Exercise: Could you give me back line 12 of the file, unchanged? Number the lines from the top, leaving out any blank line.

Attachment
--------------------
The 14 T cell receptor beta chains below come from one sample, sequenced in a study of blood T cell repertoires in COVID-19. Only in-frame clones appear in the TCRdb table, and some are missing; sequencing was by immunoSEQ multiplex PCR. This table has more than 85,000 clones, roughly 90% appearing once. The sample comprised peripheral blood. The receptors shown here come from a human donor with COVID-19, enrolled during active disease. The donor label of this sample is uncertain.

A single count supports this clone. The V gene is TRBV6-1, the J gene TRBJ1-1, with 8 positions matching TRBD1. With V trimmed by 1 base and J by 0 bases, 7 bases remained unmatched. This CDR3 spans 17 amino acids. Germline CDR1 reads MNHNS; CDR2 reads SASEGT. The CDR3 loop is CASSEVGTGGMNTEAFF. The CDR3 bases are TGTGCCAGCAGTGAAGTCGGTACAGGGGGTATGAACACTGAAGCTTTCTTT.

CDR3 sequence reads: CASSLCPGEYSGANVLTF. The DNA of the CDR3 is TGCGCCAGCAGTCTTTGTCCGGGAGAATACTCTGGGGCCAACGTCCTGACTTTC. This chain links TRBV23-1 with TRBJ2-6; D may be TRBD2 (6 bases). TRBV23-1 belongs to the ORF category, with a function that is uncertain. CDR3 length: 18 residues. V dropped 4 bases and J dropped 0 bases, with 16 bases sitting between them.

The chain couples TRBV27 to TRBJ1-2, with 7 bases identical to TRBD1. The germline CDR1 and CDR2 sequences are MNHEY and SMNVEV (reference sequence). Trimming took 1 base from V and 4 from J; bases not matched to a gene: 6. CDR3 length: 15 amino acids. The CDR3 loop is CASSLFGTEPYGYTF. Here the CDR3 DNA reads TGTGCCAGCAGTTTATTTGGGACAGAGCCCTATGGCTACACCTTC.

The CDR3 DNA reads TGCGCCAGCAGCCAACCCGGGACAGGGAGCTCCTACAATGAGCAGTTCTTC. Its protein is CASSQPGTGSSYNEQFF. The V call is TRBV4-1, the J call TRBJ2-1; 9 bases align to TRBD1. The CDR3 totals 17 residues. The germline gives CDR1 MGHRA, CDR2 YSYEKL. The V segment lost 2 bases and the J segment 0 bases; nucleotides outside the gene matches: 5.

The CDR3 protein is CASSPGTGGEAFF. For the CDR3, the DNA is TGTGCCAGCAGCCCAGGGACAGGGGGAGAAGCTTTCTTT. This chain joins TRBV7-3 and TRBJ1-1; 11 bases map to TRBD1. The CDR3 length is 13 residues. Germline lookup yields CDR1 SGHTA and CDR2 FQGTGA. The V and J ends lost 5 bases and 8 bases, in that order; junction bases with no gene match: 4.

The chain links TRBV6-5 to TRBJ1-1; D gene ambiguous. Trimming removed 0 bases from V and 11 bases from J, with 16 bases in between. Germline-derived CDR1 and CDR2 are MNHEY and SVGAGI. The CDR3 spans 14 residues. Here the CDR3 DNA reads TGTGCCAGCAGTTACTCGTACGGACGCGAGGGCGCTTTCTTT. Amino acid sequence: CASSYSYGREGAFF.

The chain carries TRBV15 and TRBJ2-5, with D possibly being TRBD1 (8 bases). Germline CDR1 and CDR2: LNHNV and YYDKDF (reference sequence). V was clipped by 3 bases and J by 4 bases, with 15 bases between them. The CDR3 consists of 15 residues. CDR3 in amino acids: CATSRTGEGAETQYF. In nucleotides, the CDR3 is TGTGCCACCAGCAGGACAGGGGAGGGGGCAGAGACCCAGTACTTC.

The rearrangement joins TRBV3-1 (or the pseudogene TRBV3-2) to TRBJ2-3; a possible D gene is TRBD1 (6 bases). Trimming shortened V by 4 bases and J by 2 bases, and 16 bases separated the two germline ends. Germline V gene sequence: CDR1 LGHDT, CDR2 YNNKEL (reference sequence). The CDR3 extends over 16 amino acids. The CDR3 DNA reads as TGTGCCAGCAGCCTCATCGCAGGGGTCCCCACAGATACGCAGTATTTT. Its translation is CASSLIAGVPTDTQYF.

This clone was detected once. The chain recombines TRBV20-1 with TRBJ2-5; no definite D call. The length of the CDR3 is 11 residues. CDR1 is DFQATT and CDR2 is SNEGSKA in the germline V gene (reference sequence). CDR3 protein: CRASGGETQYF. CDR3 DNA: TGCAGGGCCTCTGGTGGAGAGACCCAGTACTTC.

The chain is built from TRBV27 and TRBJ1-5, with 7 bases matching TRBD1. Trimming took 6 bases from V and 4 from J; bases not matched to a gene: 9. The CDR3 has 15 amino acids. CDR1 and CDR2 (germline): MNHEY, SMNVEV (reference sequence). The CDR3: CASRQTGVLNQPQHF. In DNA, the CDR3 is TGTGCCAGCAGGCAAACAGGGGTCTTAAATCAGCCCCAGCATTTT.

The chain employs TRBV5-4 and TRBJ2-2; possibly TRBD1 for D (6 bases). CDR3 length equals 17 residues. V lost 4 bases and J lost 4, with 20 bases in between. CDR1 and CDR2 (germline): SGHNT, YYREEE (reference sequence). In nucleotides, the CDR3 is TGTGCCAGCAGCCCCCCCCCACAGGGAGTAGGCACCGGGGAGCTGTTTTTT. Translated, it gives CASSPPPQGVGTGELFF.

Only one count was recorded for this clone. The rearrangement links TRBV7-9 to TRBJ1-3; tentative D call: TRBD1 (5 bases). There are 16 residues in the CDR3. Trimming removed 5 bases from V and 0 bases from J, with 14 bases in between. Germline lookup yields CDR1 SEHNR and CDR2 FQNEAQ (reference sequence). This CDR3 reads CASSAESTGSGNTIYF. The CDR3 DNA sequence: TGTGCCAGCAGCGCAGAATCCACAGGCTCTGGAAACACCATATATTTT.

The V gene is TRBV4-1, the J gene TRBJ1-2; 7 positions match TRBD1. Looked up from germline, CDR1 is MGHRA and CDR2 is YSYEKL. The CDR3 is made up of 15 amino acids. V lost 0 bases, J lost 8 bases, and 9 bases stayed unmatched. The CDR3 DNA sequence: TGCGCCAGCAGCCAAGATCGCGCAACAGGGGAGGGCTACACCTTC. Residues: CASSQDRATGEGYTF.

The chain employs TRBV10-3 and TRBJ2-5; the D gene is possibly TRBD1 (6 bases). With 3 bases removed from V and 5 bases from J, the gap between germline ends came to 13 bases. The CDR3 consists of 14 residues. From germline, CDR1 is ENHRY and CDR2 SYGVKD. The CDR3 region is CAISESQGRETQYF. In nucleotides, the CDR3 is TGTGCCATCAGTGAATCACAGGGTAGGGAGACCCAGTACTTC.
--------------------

The chain employs TRBV5-4 and TRBJ2-2; possibly TRBD1 for D (6 bases). CDR3 length equals 17 residues. V lost 4 bases and J lost 4, with 20 bases in between. CDR1 and CDR2 (germline): SGHNT, YYREEE (reference sequence). In nucleotides, the CDR3 is TGTGCCAGCAGCCCCCCCCCACAGGGAGTAGGCACCGGGGAGCTGTTTTTT. Translated, it gives CASSPPPQGVGTGELFF.